Speaking of Creation encourages humility, reminding us of humans’ relatively small, albeit disproportionately destructive, place in that larger world.
Articles: limits to growth (152)
The three-century-long reign of the market economy is nearing its end whether we like it or not, wrote late British economist David Fleming in Surviving the Future: Culture, Carnival and Capital in the Aftermath of the Market Economy.
$50 per barrel oil is clearly less impossible to live with than $30 per barrel oil, because most businesses cannot make a profit with $30 per barrel oil. But is $50 per barrel oil helpful?
In Vermont, a famously beautiful and progressive land that has also offered us a viable presidential candidate, there was virtually unanimous support in the legislature for recognizing limits to economic growth, the problems caused by growth, and the solutions inherent to a steady state economy.
It is time to reframe the debate to recognize that we have pushed growth in material consumption beyond Earth’s environmental limits.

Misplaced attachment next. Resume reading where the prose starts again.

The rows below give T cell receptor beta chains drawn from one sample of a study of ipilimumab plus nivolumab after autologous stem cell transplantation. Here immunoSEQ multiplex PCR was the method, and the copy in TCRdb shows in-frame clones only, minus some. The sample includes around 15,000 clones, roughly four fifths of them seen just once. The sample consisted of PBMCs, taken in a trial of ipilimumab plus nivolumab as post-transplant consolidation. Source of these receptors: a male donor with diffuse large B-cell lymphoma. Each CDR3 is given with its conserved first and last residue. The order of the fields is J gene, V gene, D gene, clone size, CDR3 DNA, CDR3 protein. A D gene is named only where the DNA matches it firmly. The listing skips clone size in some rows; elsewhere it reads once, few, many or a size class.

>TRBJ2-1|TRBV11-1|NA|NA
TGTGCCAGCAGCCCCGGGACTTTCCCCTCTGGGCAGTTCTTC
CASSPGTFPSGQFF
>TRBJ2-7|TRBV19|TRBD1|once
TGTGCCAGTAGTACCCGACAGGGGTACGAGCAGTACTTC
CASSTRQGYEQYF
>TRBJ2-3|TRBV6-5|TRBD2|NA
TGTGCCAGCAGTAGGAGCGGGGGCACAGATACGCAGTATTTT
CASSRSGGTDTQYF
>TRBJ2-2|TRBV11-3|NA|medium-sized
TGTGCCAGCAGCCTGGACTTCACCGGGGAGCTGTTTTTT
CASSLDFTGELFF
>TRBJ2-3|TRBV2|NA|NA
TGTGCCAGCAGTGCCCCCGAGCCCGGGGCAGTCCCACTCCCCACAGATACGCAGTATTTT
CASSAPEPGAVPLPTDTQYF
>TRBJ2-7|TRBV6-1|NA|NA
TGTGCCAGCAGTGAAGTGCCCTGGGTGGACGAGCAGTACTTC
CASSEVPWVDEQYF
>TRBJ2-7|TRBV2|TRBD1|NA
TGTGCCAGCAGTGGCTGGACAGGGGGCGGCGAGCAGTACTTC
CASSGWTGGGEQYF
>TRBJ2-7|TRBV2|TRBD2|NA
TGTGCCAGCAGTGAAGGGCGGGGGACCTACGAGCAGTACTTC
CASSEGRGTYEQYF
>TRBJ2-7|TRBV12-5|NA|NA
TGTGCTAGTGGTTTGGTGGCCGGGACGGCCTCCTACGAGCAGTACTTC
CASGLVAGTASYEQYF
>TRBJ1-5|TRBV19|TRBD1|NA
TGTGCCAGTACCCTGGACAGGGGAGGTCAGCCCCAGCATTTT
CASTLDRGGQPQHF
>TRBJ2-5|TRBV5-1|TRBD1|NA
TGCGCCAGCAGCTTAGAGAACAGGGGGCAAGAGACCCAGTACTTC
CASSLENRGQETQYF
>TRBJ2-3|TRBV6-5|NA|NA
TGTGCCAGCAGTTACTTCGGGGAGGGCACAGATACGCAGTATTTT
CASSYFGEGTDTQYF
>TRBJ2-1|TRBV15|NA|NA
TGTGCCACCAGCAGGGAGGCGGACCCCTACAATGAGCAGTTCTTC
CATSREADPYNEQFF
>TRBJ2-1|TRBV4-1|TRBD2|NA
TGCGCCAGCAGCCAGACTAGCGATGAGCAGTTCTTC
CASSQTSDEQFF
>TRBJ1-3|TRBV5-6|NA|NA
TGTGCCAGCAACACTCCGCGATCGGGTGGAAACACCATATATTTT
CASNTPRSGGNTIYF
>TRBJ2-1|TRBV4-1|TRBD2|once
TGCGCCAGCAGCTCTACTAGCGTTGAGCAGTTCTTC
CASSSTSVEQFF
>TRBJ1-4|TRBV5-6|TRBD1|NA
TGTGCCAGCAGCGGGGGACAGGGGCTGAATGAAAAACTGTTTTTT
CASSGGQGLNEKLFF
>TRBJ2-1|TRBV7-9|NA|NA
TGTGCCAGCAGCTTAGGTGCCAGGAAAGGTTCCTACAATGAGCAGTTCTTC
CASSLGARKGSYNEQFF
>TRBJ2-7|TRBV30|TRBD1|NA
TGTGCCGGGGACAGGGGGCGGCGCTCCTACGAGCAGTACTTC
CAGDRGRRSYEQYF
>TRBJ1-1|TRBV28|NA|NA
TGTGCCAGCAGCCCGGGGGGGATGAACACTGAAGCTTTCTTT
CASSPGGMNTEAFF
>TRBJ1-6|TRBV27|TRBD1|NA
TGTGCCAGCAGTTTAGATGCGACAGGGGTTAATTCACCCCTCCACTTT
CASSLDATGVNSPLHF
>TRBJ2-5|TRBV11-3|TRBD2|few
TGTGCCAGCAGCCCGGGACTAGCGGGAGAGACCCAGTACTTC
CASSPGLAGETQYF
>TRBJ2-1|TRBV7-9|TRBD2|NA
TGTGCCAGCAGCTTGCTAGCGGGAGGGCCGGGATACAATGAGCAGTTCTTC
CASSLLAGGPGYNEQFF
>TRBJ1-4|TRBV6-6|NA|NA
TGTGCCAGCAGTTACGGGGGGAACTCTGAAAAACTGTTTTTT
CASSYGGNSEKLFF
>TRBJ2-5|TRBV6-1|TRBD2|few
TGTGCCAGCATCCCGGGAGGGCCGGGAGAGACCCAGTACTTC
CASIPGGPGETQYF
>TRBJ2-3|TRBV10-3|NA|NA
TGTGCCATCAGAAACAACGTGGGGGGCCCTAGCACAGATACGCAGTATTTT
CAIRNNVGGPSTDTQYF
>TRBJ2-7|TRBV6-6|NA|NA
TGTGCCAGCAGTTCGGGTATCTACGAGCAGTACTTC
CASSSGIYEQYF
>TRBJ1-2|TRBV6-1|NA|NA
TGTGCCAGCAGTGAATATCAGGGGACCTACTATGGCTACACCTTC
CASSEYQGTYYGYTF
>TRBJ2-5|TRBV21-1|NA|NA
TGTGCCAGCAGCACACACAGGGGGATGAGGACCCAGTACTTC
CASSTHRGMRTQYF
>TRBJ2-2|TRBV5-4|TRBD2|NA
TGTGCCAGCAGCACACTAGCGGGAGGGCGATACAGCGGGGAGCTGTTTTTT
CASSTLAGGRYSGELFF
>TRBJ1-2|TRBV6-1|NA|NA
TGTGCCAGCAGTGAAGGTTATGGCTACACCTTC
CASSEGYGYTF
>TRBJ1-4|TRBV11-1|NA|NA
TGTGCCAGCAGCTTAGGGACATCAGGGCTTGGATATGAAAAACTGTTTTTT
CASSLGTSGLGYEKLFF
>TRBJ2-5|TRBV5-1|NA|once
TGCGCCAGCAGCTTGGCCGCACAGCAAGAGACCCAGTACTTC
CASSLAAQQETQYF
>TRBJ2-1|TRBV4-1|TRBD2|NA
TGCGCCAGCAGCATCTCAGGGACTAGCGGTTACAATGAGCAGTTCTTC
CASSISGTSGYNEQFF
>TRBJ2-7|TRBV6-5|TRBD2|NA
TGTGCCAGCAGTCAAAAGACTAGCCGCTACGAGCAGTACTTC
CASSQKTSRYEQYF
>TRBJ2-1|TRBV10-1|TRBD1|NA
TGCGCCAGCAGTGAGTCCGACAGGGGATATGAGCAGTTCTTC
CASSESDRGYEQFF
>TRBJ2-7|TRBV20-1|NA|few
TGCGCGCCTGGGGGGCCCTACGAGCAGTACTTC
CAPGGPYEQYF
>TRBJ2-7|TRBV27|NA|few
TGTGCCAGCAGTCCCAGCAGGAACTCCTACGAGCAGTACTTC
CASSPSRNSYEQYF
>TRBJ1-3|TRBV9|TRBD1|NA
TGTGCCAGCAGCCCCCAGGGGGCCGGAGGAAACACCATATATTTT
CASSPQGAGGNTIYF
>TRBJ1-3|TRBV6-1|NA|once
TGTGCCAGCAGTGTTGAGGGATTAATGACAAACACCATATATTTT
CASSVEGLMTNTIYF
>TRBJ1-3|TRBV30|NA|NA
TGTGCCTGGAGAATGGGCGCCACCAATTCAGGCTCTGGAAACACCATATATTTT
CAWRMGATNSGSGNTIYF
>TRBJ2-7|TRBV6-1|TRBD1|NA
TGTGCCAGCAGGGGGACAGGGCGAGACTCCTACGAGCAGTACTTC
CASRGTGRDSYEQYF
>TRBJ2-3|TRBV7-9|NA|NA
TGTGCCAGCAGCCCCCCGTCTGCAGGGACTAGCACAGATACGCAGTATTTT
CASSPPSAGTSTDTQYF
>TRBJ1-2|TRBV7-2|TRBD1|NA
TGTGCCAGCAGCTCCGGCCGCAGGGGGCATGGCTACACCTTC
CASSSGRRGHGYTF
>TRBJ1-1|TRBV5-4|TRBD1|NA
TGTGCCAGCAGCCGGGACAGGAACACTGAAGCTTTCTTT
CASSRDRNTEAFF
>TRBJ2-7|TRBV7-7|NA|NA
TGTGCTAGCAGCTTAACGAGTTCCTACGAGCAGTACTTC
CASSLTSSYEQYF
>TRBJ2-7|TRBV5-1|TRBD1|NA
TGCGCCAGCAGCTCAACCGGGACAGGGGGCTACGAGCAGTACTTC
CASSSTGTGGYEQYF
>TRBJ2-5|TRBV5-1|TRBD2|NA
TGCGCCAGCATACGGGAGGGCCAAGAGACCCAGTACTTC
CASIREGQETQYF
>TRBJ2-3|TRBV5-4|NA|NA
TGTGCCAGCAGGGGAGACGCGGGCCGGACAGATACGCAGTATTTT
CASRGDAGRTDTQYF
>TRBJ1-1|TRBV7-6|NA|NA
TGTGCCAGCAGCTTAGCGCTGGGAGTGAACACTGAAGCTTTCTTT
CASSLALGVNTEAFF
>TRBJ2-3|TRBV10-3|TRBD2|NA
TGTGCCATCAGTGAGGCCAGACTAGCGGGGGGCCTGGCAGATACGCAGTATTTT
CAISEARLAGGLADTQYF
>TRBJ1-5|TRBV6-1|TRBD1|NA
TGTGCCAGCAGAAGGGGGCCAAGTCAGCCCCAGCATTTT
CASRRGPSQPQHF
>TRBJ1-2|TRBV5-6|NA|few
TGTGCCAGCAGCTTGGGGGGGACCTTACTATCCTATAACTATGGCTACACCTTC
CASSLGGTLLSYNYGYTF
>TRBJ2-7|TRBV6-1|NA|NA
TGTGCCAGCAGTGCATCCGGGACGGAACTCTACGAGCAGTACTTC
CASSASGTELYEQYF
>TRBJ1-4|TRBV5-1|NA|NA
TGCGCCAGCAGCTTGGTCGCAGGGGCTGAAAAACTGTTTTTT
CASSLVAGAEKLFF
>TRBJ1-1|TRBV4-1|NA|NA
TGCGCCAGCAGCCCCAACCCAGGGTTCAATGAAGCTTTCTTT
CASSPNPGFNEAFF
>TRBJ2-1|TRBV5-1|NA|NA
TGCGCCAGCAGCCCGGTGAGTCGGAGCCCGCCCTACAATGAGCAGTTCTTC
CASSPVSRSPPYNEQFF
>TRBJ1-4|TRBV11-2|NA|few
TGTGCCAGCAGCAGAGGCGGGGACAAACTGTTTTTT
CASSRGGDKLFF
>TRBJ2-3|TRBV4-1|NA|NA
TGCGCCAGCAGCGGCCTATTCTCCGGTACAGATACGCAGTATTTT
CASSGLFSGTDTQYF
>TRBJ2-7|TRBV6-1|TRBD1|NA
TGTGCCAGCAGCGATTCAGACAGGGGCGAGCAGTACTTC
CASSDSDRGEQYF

The people’s voice has taken centre stage once again in recent months, in which a call for sharing is palpable in the many agendas for social justice and true democracy.
Public health is an alternative indicator of well-being and is strongly correlated to levels of equality or inequality. Greater equality means greater well-being for everyone and a smaller need for the state – yet inequality has been increasing dramatically.
Politics in the United States subsists on a single myth whose narrative is central to all positions, even most of the ones located at the fringe.
Every human society without exception gives some members more say in making decisions than others.
Opening a newspaper or listening to the radio news exposes us to a flood of catastrophic messages: devastating droughts, failing states, terrorist attacks, and financial crashes.